I want to convince myself that he’s exaggerating, but the guy is soaked from head to toe, and he’s certainly winded enough to have had a rough time getting out of the storm once he was in it. I grit my teeth, and lean into the run. The woods we entered not long ago whizzes by on either side. My calves born and my lungs ache. Deep down in my bones each step vibrates dully. The sensations bring to the front of my mind memories from the compound. Running on a treadmill until we dropped from exhaustion was one of the many physical tests the white-coats ran on us daily. I never ran the fastest or for the longest, after I shattered my legs I was one of the worst runners in any given pack. My stamina was fine, but the corded muscles of my legs had been weak from unuse after a month of healing, and my bones, by the stars, they would hurt. From the fine bones of my ankles, to my shins, to my pelvis, it had felt like they were splintering under the abuse, the shards burrowing into my flesh and needling their way out from the inside.

     My legs hurt now, but not in the same deep, shattering pain that used to come from thumping foot after foot after foot on the treadmill for hours on end. Without pain consuming my mind, I can focus on other things, so I do. I scan the area for a cave to wait out the storm in.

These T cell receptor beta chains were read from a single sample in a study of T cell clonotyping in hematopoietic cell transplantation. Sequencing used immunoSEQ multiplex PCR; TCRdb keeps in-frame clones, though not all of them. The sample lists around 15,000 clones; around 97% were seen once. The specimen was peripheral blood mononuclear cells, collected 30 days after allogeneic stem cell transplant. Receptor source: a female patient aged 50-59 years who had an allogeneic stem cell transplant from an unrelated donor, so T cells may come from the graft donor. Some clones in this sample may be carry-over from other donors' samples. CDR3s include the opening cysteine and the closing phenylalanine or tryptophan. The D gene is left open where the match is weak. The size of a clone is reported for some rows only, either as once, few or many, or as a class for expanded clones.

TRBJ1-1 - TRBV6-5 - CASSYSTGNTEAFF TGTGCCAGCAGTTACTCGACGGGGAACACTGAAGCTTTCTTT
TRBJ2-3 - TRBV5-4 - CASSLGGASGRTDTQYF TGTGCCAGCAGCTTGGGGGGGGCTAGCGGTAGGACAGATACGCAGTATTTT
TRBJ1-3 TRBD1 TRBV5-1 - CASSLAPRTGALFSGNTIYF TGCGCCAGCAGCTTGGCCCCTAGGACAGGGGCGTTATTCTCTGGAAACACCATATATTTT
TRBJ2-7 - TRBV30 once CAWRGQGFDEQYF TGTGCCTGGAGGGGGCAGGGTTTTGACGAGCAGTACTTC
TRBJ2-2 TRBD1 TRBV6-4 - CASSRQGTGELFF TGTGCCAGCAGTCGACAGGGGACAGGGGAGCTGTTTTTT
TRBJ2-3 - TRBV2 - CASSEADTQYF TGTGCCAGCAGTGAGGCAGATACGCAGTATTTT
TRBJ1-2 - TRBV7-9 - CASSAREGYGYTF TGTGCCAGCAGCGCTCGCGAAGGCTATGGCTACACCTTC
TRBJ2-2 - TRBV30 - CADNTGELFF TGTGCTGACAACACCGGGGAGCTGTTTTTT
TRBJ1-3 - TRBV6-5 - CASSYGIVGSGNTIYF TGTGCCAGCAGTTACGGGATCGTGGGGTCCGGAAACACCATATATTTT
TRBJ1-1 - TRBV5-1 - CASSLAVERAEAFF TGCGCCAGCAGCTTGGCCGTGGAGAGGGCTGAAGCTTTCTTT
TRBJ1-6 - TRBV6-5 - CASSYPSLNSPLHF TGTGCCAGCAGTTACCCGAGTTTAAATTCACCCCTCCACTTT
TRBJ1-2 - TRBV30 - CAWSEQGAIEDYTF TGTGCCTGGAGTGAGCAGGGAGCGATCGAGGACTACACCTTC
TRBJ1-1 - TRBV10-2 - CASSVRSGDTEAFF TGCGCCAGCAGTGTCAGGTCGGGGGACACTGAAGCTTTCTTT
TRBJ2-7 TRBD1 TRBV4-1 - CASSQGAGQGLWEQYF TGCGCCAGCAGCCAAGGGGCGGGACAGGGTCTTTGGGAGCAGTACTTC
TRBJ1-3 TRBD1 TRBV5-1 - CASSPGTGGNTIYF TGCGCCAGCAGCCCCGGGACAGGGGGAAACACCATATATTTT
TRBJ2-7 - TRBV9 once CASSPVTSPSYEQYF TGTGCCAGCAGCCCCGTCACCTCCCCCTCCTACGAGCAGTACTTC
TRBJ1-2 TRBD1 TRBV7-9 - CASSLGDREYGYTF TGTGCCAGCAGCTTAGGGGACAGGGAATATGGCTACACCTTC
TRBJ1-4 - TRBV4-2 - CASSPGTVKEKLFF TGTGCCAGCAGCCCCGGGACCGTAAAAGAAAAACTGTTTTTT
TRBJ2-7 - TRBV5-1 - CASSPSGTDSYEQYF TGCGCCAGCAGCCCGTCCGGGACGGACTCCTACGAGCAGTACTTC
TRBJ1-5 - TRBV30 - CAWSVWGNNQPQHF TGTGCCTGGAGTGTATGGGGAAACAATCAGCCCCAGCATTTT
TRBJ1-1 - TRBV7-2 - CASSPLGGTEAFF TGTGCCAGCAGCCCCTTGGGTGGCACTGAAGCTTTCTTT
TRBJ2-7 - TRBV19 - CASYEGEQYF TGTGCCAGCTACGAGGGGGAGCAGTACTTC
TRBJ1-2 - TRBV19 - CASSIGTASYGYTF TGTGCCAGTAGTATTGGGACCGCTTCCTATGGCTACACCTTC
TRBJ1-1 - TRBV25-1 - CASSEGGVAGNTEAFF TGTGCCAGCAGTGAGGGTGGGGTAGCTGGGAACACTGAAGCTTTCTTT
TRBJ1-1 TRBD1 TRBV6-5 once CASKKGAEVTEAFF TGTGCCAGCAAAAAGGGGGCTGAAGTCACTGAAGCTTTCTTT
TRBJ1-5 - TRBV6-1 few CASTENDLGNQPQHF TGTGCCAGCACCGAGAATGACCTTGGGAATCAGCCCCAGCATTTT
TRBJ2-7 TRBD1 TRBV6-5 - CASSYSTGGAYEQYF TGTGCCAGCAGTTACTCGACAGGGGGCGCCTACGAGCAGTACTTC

***

      Ten minutes later we haven’t succeeded in finding a cave, and the storm hits. Sky might’ve under-exaggerated a tad. Lightening cracks and thunder shatters the air every other breath. Rain like razors beats down, gusts of wind rip up trees by their roots and fling them like twigs. Guess we know why there isn’t all that much greenery around here. We press on, we don’t have another option. The going is slow, every other second the wind knocks someone down and it’s a struggle to drag them back onto their feet against the gales. Delilah and Bakari are the only ones not getting completely bullied by the storm. Bakari because solid rock emerges from the terrain and encompasses his ankles and calves, anchoring his feet solidly to the ground. I’m not sure why Delilah isn’t having as much trouble as the rest of us, maybe she’s aerokinetic. At any rate, anyone not effected by the wind is still nearly blinded by the pouring rain.

     I’m worried by how slow we’re going. Time is of the essence and we’re wasting it trying to beat back an uncontrollable force of nature. Frustration builds as the minutes tick past and we press on at a snail’s pace. Where are all the damned caves!

     Ice it, Trick.

     Maverick’s voice projects in my mind. It’s crystal clear, and probably the only way he can speak to anyone over the howling wind. Dual-way telepathic communication is one of the many tricks in the grab-bag of skills the white-coats unlocked when they messed with Mave’s brain. Right now, I really wish it wasn’t.